Have we gotten to the point where everything – including Modern Leadership – is getting the “Agile” label? This is what this post is about.
From early on, I’ve been a strong advocate for doing software development the Agile way for one simple reason: It is pure common sense, reflecting the natural way we as humans / developers think and act in an environment with high uncertainty on what the user / customer really needs.
Great, says the consultancy industry. This Agile Wave has the potential for some serious surfing. Let’s label everything “Agile” and push the need for all sorts of “Agile Certifications”. And so they did.
Agile, essentially in the wrappings of Scrum, has undoubtedly had a transformative effect on software development in the two decades, following the Agile Manifesto in 2001. Even the most stubborn organizations have come to realize the fact, that you’re not able up front to develop and freeze a software requirements specification capturing what the user / customer really needs.
Note: The misguided and uncritical use of Agile practices from the software domain to the physical domain is a full topic for a future post – stay tuned.
Just like Agile (for software development) was essentially common sense 20+ years ago, what today is touted “Agile Leadership” is common sense Leadership. No need to label it “Agile” – just modern, common sense Leadership.
The New Agile Black seems to be on Leadership ... Agile Leadership
But – what is “Agile Leadership”? Is it in fact something new and unique, or did these organizations just put an Agile label on modern, common sense Leadership practices?
Let’s have a look at a few:
Six Sigma Global Institute on Agile Leadership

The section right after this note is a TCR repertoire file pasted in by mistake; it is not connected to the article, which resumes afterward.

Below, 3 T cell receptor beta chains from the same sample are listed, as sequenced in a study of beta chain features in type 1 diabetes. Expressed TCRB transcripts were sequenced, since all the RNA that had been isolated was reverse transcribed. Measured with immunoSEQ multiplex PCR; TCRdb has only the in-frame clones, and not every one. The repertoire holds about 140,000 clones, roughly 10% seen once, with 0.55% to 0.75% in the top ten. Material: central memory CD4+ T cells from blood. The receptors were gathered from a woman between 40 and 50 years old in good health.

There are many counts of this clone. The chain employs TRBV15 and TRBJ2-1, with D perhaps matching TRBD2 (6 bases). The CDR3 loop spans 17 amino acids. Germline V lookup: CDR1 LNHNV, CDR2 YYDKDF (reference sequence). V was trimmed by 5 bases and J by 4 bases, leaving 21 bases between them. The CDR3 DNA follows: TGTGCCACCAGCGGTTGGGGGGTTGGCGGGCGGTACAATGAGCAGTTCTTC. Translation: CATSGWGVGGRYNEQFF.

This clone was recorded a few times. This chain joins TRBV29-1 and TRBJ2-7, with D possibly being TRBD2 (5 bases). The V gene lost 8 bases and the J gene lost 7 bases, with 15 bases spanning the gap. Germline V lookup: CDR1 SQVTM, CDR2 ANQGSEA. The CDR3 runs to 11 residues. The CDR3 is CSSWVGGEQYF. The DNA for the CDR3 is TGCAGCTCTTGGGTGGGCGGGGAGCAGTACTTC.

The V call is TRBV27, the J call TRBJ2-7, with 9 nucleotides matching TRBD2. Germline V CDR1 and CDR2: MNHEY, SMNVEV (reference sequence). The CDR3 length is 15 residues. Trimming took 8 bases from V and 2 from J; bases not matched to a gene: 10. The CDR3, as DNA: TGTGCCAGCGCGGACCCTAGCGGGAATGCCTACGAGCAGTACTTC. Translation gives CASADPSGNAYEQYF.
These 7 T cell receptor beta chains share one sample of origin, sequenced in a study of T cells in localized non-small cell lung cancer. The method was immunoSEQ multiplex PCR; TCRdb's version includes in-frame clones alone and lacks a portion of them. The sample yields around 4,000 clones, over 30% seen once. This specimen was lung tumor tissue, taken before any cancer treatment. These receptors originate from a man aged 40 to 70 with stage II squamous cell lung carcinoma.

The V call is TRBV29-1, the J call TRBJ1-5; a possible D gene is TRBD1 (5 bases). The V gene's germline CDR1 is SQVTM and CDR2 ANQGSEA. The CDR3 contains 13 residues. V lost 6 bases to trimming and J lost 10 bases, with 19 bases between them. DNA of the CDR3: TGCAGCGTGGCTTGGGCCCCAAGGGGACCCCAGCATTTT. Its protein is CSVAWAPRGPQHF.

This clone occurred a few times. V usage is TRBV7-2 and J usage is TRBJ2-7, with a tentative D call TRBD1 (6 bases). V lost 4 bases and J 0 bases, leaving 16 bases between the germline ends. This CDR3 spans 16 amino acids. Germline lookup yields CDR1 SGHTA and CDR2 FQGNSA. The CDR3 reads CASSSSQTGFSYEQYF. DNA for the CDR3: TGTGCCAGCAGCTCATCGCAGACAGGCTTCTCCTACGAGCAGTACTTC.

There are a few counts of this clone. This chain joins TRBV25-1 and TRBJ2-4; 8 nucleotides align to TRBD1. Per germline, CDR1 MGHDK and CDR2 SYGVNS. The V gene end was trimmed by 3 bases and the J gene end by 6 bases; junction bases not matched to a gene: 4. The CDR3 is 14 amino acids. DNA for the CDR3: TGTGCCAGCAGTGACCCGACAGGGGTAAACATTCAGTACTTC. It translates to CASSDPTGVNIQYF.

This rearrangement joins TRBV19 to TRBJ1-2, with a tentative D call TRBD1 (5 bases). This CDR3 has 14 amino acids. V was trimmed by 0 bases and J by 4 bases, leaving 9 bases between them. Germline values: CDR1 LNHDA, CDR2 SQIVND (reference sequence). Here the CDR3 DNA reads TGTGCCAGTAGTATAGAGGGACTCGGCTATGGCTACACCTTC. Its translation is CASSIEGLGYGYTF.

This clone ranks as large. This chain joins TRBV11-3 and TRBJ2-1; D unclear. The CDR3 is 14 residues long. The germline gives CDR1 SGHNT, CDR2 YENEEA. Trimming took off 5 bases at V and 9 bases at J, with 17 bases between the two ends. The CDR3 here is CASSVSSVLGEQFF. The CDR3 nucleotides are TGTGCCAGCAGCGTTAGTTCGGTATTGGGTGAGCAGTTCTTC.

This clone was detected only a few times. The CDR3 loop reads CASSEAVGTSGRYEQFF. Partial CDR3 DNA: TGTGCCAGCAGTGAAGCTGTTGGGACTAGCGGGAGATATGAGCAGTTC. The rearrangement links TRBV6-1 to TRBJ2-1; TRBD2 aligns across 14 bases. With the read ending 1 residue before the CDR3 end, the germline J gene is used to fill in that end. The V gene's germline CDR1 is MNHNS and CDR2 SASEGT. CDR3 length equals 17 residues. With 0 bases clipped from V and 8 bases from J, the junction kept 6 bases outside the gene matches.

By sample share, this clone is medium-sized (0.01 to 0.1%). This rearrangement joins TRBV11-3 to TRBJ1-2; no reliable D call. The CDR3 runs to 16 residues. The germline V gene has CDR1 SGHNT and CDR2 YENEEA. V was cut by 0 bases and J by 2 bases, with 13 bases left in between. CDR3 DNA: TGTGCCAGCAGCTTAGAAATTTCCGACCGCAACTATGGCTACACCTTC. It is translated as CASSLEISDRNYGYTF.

“An Agile Leader is a manager who has developed a core understanding of Agile principals while incorporating the Agile framework of Scrum to better improve project results. Agile Leaders must be supportive and focus on the needs of other team members. By encouraging team involvement and support, a sense of community can be developed and sustained within a team. Stronger relationships are created between team members and other stakeholders, which leads to improved business performance and customer satisfaction.”
Scrum Alliance on Agile Leadership
“An agile leader…
- Operates effectively amid uncertainty, complexity, and rapid change
- Is knowledgeable about agile values, approaches, and practices
- Surfaces more creative solutions through increased self-awareness, a growth mindset, and engaging others
- Aligns and empowers teams toward delivering more customer value
- Personally integrates feedback and experiments, and adapts their ways
- Takes a collaborative continuous-improvement approach to organizational effectiveness
- Catalyzes change in others and facilitates organizational change”
Scrum.org on Agile Leadership
“Agile Leaders focus on three things:
(1) they create and nurture a culture in which experimentation and learning are embraced;
(2) they collaborate with employees (at all levels in the organization) to find common values to create a greater goal for the company and the teams; and